There is also an argument that selection by ability is inherently unfair as it penalises those who cannot pass an arbitrary test.

However a growing number of state schools, particularly academies, are using "aptitude" as a way of allocating a proportion of places. This might mean taking a test in a subject such as music.

What is the difference between selection by "aptitude" and selection by "ability"?

"A child with aptitude is one who is identified as being able to benefit from teaching in a specific subject, or who demonstrates a particular capacity to succeed in that subject," says the code.

Again, this highlights the different ways that fairness can be interpreted.

Aptitude tests clearly involve an element of selection - but the rules see this as fair competition, in the pursuit of giving children the most suitable school.

But ability tests, apart from in existing grammars, are seen as an unfair competition and are disallowed.


While the aim of the admissions code is fairness, there are other traditional practices that cut across this.

One of the most common methods of giving priority is for the brothers and sisters of pupils at the school.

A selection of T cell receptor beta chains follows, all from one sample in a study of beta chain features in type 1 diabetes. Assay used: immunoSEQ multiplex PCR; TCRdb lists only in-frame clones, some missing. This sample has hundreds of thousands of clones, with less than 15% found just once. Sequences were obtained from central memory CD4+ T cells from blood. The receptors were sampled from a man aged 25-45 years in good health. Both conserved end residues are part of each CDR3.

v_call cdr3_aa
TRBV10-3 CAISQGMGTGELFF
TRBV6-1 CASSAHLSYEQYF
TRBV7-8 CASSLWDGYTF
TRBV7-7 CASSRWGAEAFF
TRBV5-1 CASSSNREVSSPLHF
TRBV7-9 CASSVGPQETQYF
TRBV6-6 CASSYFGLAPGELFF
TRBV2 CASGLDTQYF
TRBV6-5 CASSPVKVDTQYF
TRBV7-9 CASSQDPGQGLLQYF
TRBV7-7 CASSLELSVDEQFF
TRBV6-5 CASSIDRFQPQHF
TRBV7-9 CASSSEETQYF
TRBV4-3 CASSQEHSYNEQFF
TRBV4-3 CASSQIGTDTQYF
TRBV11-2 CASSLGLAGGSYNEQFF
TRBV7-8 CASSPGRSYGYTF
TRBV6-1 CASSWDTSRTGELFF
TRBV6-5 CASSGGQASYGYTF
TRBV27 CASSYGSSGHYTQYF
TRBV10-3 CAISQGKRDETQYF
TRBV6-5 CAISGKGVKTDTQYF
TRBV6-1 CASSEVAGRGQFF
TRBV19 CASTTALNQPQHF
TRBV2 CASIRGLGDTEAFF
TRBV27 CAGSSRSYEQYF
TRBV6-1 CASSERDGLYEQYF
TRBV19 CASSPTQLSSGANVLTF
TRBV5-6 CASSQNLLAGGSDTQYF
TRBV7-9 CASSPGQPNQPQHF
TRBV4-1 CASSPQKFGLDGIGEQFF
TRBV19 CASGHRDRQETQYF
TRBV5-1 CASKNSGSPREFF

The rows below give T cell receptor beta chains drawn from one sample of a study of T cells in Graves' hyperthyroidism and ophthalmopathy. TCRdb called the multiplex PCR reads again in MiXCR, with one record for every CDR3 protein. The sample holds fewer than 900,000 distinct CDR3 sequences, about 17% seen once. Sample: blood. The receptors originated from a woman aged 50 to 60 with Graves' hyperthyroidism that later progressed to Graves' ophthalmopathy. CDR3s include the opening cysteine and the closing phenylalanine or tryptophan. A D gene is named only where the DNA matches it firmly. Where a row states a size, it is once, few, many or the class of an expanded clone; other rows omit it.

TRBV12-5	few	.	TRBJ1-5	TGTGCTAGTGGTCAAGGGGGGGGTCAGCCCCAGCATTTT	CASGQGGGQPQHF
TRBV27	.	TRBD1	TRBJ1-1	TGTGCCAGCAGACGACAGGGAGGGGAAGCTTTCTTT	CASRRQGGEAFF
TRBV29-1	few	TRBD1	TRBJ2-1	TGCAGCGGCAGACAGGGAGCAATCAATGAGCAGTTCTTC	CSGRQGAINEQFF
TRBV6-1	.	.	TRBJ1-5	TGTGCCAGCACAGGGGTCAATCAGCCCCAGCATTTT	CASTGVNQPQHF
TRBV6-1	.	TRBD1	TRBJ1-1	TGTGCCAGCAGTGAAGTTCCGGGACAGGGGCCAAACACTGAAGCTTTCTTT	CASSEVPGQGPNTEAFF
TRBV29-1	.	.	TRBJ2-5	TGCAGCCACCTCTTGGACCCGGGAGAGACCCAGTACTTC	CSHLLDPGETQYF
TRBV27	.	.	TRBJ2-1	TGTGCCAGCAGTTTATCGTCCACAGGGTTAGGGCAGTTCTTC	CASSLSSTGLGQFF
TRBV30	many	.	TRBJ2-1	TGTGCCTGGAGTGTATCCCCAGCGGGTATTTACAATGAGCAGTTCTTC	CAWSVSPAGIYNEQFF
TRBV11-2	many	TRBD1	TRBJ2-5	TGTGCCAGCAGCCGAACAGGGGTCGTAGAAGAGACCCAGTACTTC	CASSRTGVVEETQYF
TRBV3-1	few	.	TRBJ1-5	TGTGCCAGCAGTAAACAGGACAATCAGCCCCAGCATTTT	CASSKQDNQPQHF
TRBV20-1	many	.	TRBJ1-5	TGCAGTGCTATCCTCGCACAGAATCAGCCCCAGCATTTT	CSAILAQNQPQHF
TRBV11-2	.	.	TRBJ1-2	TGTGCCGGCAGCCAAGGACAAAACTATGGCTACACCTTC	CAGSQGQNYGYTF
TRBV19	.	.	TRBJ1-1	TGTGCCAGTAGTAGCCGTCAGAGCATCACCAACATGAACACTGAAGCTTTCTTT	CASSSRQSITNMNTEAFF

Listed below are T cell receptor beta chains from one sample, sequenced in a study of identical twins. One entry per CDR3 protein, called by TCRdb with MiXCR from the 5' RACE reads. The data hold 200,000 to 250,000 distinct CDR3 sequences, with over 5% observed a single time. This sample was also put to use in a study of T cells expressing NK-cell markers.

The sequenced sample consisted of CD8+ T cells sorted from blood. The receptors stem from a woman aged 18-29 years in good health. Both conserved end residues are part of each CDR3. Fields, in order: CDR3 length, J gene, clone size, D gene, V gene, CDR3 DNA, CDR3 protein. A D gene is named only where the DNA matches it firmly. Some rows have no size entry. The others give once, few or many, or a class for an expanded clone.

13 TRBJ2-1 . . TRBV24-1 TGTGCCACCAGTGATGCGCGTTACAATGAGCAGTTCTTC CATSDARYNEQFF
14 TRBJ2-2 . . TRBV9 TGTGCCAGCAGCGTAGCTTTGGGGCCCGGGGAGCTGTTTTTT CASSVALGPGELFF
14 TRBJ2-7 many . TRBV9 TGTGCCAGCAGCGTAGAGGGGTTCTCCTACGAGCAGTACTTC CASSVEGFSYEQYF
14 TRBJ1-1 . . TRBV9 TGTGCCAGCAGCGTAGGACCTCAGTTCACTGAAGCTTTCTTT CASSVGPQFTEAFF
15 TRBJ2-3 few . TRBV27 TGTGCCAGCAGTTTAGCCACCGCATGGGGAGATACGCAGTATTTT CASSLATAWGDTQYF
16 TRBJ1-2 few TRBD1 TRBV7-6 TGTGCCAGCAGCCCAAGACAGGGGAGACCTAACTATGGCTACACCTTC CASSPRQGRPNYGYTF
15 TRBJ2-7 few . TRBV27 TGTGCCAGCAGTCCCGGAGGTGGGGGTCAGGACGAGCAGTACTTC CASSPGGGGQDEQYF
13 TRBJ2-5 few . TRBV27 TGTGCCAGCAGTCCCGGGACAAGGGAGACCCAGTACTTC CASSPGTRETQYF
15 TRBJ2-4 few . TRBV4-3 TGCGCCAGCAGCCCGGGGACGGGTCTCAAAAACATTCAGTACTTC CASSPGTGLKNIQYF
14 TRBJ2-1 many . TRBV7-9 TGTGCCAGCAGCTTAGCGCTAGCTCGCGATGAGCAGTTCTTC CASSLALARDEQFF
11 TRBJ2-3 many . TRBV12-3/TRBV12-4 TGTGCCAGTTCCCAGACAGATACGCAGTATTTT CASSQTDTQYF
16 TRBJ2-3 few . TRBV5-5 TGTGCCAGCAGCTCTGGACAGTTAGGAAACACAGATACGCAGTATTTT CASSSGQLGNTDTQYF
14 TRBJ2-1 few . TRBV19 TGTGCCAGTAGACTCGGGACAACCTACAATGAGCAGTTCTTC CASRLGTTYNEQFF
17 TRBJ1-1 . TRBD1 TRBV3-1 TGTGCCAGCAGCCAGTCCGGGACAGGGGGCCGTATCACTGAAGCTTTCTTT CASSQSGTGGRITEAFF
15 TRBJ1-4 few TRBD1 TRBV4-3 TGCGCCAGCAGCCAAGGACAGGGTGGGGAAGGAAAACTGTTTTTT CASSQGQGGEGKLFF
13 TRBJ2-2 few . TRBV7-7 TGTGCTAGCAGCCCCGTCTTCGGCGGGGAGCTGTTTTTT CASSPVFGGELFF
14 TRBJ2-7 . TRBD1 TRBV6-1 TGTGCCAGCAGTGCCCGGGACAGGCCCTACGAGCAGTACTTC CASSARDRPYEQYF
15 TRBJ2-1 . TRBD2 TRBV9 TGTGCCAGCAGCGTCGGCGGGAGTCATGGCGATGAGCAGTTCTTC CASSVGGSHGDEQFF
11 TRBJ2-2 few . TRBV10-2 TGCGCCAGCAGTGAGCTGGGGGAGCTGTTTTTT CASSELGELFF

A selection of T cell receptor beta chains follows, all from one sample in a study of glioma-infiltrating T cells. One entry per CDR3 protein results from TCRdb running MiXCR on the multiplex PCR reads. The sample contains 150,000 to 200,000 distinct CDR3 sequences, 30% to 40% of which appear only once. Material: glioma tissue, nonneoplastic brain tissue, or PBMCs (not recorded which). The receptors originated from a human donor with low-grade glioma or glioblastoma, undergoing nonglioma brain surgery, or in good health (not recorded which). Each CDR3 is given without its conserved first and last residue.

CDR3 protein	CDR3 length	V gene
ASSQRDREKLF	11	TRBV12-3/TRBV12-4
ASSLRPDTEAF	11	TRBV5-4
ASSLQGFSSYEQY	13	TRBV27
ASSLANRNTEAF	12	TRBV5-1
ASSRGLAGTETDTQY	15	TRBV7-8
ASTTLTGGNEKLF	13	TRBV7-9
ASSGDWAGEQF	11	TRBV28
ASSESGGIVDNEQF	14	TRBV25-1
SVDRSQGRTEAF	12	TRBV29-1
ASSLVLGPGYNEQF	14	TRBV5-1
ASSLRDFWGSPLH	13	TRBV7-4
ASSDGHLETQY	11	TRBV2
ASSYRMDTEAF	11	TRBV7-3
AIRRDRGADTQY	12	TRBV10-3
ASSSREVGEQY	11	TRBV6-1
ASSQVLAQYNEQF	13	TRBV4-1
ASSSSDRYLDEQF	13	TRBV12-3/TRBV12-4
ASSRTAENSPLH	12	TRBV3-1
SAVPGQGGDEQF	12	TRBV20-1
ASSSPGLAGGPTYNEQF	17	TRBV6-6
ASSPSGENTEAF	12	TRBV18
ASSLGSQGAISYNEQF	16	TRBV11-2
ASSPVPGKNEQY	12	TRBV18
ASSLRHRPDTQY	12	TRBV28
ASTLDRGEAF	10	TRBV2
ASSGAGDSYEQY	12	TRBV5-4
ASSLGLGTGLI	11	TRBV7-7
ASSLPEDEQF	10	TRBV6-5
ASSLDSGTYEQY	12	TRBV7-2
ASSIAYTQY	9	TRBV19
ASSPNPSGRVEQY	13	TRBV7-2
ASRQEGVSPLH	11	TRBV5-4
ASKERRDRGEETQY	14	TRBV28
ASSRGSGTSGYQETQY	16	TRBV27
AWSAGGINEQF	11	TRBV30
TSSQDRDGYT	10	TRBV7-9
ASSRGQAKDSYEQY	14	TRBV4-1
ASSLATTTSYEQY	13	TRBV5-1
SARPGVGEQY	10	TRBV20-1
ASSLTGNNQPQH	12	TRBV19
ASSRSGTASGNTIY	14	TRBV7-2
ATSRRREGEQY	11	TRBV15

This is convenient for travel and, if they like the school, it is reassuring for families.

But in the battle for places, it can be a wildcard in reducing the availability of places for eldest children with no siblings to follow.

When schools can use a combination of any or all the above systems - banding, distance, aptitude and lottery - the block of places occupied by siblings can either feel like a welcome back door or an unfair narrowing of the entrance.


The admissions rules are designed to deter schools from using surreptitious methods of selecting pupils.

Interviews are not allowed, schools cannot check whether applicants will make financial donations or ask personal questions about a child's family background.